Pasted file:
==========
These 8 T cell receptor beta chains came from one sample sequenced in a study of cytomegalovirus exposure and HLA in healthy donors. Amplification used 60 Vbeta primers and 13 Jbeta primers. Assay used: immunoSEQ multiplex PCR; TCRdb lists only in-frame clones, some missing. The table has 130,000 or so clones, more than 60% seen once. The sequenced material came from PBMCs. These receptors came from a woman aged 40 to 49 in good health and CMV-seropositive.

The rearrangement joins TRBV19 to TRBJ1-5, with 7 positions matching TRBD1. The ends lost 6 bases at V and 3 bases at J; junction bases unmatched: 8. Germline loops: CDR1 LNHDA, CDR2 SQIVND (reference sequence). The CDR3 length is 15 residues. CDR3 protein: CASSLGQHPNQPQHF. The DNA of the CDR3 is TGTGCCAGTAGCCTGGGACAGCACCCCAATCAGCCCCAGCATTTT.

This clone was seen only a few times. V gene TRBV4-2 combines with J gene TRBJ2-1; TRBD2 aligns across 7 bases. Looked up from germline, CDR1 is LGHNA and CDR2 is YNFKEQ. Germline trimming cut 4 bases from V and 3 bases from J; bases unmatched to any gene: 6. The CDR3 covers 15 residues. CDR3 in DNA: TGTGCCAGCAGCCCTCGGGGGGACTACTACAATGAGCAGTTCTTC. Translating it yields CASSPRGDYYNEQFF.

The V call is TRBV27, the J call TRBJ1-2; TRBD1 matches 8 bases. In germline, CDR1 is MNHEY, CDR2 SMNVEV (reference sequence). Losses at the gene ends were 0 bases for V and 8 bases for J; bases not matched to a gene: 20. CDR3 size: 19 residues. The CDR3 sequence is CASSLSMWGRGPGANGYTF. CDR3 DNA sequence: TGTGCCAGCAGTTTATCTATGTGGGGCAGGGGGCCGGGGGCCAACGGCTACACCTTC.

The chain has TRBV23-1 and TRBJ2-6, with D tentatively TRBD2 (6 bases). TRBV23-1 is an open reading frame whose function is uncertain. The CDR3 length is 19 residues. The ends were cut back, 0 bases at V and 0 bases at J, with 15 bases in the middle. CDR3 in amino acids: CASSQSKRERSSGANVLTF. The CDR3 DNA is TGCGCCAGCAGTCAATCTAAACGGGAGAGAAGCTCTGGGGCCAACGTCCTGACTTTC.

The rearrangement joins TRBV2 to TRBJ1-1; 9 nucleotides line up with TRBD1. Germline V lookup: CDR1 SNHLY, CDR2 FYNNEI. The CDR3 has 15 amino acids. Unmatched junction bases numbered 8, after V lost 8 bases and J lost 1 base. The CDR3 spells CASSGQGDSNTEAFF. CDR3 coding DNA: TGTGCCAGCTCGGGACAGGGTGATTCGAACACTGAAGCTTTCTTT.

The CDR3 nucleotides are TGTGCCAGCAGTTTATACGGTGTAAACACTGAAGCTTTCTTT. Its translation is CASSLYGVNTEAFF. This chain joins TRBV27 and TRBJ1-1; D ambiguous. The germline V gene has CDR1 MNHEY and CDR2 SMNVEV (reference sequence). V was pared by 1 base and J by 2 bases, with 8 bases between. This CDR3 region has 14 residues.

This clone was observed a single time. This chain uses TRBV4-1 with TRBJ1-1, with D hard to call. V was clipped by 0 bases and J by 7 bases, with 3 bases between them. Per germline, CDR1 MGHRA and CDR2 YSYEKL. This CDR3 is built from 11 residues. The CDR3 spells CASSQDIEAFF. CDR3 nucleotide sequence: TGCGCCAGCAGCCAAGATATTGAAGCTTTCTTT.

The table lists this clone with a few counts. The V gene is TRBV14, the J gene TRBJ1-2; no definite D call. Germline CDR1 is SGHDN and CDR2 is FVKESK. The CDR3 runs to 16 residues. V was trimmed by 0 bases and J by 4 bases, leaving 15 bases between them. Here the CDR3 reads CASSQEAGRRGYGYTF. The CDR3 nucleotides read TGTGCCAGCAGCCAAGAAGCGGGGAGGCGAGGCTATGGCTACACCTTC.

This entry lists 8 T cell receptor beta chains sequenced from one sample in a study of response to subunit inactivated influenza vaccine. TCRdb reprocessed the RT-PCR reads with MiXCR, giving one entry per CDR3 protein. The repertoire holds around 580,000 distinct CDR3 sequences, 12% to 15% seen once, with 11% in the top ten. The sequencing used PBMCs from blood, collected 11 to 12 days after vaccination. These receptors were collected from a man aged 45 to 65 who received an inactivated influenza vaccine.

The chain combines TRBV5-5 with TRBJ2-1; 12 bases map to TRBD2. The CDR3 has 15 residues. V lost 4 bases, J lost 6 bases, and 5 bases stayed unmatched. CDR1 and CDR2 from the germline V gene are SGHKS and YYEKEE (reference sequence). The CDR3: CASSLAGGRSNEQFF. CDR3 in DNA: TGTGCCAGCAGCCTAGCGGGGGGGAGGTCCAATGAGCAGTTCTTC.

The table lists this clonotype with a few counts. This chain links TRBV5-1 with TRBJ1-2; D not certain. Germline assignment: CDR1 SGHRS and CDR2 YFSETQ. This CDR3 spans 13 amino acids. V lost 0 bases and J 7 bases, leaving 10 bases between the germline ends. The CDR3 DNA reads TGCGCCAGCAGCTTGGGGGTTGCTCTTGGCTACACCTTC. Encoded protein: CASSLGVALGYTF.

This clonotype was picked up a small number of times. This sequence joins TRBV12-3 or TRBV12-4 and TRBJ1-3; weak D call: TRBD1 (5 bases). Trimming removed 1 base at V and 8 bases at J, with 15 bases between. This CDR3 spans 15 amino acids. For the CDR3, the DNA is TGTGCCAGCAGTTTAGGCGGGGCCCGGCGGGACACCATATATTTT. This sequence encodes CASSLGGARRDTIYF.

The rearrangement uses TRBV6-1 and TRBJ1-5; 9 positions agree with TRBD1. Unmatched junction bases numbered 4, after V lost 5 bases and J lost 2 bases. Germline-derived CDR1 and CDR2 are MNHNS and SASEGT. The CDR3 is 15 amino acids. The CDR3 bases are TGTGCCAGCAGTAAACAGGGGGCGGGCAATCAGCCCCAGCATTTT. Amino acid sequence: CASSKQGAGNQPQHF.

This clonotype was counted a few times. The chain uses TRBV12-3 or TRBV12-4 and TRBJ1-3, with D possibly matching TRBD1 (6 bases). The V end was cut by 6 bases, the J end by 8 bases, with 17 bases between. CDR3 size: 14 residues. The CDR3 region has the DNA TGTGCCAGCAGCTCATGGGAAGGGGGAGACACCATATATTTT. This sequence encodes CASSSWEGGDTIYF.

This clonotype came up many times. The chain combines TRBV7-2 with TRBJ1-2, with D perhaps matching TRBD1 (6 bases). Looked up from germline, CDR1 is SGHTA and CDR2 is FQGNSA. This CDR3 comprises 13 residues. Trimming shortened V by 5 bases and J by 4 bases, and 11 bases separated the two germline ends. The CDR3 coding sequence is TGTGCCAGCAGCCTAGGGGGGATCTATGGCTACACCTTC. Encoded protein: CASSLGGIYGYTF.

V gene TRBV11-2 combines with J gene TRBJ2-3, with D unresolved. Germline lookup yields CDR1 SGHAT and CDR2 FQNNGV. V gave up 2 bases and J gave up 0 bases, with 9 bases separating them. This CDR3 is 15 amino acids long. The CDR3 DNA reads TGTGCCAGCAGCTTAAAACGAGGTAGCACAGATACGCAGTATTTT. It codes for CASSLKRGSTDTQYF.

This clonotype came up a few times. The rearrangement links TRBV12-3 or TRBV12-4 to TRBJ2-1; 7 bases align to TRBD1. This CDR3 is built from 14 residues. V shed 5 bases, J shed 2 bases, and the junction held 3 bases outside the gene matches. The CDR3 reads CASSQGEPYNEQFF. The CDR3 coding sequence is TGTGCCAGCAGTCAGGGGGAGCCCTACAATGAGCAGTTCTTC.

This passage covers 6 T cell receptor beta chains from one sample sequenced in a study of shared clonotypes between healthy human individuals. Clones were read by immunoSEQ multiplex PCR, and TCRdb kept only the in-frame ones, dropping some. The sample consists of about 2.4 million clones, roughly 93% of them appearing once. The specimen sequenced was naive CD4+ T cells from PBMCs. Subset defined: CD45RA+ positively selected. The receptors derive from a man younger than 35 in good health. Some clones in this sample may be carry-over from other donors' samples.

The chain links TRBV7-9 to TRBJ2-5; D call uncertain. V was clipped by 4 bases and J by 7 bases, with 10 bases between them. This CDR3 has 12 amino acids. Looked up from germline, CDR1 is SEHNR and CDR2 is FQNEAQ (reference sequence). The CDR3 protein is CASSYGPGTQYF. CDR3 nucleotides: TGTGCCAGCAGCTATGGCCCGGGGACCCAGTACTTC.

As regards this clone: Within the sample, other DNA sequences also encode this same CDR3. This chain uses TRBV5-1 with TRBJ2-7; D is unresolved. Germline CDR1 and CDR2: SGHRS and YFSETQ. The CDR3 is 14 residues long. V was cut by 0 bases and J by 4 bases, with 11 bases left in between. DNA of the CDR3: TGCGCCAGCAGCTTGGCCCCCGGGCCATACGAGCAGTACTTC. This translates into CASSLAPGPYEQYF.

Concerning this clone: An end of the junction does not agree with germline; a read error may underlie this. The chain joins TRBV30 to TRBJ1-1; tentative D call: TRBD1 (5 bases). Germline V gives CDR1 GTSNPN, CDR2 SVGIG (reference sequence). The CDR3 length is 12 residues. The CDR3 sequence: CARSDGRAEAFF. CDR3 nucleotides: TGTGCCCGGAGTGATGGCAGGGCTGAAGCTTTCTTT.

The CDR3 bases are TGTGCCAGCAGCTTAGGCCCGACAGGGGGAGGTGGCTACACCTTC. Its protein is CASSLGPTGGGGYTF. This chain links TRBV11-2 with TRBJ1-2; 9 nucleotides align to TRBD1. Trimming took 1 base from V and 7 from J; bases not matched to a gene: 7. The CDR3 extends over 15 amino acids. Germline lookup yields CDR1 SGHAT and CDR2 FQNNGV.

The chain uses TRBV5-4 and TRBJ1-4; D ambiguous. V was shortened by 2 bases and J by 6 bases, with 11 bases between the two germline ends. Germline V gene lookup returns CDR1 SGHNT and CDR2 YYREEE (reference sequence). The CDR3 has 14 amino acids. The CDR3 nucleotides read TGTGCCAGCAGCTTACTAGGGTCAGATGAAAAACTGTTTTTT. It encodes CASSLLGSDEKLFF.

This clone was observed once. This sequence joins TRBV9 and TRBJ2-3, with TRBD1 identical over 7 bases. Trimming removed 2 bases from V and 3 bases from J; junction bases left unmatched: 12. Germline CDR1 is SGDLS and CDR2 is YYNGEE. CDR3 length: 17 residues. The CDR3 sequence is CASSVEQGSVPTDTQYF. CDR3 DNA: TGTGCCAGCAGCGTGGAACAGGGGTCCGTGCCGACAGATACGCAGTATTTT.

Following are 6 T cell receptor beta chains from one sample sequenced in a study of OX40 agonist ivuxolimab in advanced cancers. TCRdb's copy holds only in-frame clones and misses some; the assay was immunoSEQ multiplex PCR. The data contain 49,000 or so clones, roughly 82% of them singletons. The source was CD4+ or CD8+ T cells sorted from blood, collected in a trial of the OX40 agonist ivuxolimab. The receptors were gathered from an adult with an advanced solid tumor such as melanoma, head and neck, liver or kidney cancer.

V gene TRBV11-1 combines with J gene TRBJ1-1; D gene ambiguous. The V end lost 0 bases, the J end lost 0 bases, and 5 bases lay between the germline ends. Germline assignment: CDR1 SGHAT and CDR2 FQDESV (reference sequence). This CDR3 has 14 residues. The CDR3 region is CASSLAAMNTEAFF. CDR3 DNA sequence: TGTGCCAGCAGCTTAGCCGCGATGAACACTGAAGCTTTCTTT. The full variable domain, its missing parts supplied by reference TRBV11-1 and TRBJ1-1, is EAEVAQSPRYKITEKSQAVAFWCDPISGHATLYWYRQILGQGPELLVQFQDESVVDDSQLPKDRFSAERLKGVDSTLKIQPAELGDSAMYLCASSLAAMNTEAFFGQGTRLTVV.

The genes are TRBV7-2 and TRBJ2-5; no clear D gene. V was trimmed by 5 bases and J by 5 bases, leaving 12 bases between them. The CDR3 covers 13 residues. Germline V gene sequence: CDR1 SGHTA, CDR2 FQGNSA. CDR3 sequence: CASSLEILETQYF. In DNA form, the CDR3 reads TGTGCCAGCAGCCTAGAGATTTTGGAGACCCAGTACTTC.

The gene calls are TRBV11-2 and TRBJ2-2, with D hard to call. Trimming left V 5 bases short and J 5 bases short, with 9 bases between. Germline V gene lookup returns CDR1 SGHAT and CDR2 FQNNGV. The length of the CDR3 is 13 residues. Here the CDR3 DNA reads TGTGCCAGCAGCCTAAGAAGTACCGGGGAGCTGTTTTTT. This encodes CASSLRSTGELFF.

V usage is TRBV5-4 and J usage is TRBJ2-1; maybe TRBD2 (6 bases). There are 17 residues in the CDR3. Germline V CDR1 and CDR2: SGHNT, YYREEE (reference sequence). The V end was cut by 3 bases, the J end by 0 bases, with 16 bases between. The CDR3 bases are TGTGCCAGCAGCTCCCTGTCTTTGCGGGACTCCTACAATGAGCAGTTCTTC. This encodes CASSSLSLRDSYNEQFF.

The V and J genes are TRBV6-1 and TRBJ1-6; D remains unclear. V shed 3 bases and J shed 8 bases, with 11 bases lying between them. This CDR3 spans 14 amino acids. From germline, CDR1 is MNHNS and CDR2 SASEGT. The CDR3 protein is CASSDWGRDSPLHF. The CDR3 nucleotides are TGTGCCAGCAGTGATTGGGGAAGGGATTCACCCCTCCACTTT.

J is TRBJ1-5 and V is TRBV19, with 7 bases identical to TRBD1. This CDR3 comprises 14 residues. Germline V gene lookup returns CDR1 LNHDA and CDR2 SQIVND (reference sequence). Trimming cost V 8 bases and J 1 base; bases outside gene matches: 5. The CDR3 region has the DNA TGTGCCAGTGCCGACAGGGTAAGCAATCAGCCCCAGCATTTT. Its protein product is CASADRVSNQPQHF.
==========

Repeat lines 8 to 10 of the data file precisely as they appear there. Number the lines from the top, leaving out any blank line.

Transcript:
This clone was observed a single time. This chain uses TRBV4-1 with TRBJ1-1, with D hard to call. V was clipped by 0 bases and J by 7 bases, with 3 bases between them. Per germline, CDR1 MGHRA and CDR2 YSYEKL. This CDR3 is built from 11 residues. The CDR3 spells CASSQDIEAFF. CDR3 nucleotide sequence: TGCGCCAGCAGCCAAGATATTGAAGCTTTCTTT.

The table lists this clone with a few counts. The V gene is TRBV14, the J gene TRBJ1-2; no definite D call. Germline CDR1 is SGHDN and CDR2 is FVKESK. The CDR3 runs to 16 residues. V was trimmed by 0 bases and J by 4 bases, leaving 15 bases between them. Here the CDR3 reads CASSQEAGRRGYGYTF. The CDR3 nucleotides read TGTGCCAGCAGCCAAGAAGCGGGGAGGCGAGGCTATGGCTACACCTTC.

This entry lists 8 T cell receptor beta chains sequenced from one sample in a study of response to subunit inactivated influenza vaccine. TCRdb reprocessed the RT-PCR reads with MiXCR, giving one entry per CDR3 protein. The repertoire holds around 580,000 distinct CDR3 sequences, 12% to 15% seen once, with 11% in the top ten. The sequencing used PBMCs from blood, collected 11 to 12 days after vaccination. These receptors were collected from a man aged 45 to 65 who received an inactivated influenza vaccine.